5. Benjamin M. Friedman & Kenneth Kuttner, 1993. "Why Does the Paper-Bill Spread Predict Real Economic Activity?," NBER Chapters, in: Business Cycles, Indicators and Forecasting, pages 213-254 National Bureau of Economic Research, Inc.
  6. Romer, Christina D. & Romer, David H., 1989. "Does Monetary Policy Matter? A New Test in the Spirit of Friedman and Schwartz," Department of Economics, Working Paper Series qt5h07k8vf, Department of Economics, Institute for Business and Economic Research, UC Berkeley.
  7. Anil K Kashyap & Jeremy C. Stein & David W. Wilcox, 1992. "Monetary Policy and Credit Conditions: Evidence From the Composition of External Finance," NBER Working Papers 4015, National Bureau of Economic Research, Inc.
  8. Prescott, Edward C., 1986. "Theory ahead of business-cycle measurement," Carnegie-Rochester Conference Series on Public Policy, Elsevier, vol. 25(1), pages 11-44, January.
  9. James H. Stock & Mark W. Watson, 1989. "New Indexes of Coincident and Leading Economic Indicators," NBER Chapters, in: NBER Macroeconomics Annual 1989, Volume 4, pages 351-409 National Bureau of Economic Research, Inc.
  10. Friedman, Benjamin M & Kuttner, Kenneth N, 1992. "Money, Income, Prices, and Interest Rates," American Economic Review, American Economic Association, vol. 82(3), pages 472-92, June.
  11. Charles W. Calomiris & Charles P. Himmelberg & Paul Wachtel, 1994. "Commercial Paper, Corporate Finance and the Business Cycle: A Microeconomic Perspective," Working Papers 94-17, New York University, Leonard N. Stern School of Business, Department of Economics.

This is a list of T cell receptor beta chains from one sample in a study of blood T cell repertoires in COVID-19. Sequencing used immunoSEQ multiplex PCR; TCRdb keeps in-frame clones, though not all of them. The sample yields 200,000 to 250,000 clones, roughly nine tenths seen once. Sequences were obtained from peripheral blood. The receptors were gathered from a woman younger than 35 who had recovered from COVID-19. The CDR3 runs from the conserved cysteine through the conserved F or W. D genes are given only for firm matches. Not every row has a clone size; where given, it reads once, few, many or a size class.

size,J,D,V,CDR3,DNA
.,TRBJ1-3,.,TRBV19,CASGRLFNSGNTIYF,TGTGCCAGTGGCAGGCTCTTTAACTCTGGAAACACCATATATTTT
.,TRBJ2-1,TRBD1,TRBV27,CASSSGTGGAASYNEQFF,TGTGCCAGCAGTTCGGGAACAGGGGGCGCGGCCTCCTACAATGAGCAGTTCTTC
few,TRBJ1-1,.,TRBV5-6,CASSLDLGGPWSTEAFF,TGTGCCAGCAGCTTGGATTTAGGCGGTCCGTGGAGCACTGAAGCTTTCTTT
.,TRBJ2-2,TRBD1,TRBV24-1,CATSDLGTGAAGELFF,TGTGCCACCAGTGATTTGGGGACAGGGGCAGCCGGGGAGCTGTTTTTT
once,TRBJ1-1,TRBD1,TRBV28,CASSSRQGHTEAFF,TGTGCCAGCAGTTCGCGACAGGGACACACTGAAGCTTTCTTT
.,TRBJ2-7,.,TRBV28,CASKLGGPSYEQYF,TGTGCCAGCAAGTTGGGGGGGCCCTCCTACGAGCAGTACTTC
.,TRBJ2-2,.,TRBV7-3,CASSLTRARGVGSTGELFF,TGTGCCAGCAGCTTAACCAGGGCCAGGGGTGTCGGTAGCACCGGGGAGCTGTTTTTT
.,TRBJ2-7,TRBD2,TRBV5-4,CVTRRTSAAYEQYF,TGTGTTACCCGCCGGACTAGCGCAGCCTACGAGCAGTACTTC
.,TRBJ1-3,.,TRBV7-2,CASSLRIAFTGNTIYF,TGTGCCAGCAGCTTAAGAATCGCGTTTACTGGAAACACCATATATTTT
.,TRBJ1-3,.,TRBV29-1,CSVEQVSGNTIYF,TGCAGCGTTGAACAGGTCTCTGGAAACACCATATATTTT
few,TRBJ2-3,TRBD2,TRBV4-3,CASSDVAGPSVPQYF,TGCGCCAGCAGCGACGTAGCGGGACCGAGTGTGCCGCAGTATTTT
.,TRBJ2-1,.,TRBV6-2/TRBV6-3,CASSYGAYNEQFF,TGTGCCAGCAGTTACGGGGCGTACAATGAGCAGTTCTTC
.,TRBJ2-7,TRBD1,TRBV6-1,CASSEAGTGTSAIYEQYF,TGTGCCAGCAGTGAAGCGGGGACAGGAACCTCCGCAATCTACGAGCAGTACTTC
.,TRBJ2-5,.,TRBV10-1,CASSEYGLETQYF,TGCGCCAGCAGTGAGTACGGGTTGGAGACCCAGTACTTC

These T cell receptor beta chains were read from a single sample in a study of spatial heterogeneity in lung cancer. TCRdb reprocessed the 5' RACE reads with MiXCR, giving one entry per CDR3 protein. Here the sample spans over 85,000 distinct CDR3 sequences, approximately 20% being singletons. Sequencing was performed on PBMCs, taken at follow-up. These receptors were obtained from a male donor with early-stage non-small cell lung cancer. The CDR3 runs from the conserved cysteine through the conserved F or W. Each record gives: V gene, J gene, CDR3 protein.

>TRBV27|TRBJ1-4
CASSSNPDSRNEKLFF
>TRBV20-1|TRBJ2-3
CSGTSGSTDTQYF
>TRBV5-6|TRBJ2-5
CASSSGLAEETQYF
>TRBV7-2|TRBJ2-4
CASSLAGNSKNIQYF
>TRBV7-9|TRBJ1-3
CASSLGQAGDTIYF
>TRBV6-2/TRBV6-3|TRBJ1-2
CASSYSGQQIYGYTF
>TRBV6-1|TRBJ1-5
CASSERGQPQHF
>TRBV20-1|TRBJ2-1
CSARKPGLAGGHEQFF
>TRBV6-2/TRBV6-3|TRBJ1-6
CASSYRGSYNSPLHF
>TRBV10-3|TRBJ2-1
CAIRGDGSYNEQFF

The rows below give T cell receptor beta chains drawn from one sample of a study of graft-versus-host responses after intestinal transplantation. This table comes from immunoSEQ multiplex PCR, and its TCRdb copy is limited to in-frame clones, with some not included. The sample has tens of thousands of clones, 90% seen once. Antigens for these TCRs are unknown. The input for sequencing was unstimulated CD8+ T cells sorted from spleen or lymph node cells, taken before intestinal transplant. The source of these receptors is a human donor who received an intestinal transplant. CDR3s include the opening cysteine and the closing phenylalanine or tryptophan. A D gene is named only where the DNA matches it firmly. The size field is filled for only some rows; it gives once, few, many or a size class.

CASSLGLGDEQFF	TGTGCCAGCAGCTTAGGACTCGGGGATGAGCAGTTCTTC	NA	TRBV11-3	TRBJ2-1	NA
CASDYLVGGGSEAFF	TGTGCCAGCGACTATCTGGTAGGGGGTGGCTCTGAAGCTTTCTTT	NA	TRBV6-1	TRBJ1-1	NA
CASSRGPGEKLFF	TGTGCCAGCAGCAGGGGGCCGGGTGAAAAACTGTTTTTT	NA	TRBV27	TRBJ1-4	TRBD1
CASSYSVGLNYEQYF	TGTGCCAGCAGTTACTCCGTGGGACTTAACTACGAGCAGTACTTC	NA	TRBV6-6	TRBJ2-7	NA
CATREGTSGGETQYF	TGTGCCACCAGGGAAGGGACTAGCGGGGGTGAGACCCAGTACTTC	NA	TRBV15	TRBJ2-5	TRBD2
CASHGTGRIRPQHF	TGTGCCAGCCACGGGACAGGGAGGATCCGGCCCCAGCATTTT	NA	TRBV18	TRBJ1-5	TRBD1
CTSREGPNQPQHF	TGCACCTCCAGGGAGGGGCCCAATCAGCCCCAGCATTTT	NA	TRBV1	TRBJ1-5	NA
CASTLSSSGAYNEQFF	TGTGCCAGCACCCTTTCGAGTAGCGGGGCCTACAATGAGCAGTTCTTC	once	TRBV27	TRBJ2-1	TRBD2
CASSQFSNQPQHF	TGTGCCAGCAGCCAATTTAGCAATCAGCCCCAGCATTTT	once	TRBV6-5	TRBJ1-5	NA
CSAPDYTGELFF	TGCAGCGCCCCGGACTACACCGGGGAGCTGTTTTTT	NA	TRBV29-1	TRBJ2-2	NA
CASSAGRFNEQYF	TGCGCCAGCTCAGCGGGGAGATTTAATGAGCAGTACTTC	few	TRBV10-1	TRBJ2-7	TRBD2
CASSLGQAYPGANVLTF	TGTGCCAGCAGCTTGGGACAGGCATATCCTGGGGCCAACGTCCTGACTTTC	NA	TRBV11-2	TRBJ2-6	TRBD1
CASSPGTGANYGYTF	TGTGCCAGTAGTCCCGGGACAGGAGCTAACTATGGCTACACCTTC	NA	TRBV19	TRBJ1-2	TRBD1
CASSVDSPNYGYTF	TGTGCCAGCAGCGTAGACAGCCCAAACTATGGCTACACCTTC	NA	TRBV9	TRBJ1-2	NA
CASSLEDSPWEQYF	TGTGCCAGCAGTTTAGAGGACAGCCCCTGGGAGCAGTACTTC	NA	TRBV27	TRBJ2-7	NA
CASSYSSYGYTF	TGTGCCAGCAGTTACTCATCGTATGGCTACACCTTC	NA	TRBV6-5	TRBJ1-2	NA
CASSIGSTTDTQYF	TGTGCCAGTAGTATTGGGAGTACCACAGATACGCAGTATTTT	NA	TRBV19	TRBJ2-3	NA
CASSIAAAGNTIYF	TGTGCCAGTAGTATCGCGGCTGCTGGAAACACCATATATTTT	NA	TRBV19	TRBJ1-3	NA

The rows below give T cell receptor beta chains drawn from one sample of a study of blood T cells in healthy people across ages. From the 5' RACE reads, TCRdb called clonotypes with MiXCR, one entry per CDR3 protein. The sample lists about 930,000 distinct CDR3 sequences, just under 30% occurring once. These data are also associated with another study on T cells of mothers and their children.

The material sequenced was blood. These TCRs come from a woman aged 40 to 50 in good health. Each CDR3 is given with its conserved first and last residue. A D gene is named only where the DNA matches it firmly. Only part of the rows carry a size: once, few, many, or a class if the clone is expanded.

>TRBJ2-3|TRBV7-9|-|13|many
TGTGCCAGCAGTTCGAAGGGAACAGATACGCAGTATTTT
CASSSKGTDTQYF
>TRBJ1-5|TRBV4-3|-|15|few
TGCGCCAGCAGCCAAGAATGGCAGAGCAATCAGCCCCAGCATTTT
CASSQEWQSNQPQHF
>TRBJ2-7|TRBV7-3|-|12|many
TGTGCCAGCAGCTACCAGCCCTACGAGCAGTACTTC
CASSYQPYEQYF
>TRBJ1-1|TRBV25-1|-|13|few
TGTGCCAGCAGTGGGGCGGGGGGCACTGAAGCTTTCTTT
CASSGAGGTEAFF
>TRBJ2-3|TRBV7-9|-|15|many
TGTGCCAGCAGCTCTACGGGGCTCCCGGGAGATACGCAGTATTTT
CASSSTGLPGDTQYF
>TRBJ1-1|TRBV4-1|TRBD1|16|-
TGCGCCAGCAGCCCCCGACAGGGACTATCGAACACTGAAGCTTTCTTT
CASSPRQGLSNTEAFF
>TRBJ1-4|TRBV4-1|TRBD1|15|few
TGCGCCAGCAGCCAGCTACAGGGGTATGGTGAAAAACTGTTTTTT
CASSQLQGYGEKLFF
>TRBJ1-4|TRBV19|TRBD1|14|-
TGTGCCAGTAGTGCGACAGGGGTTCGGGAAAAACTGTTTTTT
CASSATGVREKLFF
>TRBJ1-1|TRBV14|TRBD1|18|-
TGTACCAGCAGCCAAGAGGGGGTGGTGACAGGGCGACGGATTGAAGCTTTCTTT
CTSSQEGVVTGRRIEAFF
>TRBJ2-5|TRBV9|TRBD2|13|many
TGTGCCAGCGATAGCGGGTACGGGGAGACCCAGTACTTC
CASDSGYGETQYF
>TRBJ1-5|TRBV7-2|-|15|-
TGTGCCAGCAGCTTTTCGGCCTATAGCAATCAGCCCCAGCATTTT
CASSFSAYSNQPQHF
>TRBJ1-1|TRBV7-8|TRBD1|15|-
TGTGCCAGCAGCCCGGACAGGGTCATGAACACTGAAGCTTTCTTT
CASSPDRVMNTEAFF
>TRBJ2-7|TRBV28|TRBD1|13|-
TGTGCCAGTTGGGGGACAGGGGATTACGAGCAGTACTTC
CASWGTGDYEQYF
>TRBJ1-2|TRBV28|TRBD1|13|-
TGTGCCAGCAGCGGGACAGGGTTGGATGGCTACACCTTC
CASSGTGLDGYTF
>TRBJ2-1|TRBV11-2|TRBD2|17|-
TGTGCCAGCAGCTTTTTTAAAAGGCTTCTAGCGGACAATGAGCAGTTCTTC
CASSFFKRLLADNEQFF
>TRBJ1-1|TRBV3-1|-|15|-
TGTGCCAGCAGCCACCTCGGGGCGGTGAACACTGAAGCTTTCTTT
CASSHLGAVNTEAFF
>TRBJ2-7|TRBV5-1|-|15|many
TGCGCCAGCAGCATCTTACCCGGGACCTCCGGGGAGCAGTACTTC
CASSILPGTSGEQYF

12. George L. Perry & Charles L. Schultze, 1993. "Was This Recession Different? Are They All Different?," Brookings Papers on Economic Activity, Economic Studies Program, The Brookings Institution, vol. 24(1), pages 145-212.
Full references (including those not matched with items on IDEAS)

This item is not listed on Wikipedia, on a reading list or among the top items on IDEAS.

When requesting a correction, please mention this item's handle: RePEc:nbr:nberwo:4969. See general information about how to correct material in RePEc.

For technical questions regarding this item, or to correct its authors, title, abstract, bibliographic or download information, contact: ()

If you have authored this item and are not yet registered with RePEc, we encourage you to do it here. This allows to link your profile to this item. It also allows you to accept potential citations to this item that we are uncertain about.

If references are entirely missing, you can add them using this form.

If the full references list an item that is present in RePEc, but the system did not link to it, you can help with this form.

If you know of missing items citing this one, you can help us creating those links by adding the relevant references in the same way as above, for each refering item. If you are a registered author of this item, you may also want to check the "citations" tab in your profile, as there may be some citations waiting for confirmation.

Please note that corrections may take a couple of weeks to filter through the various RePEc services.

This information is provided to you by IDEAS at the Research Division of the Federal Reserve Bank of St. Louis using RePEc data.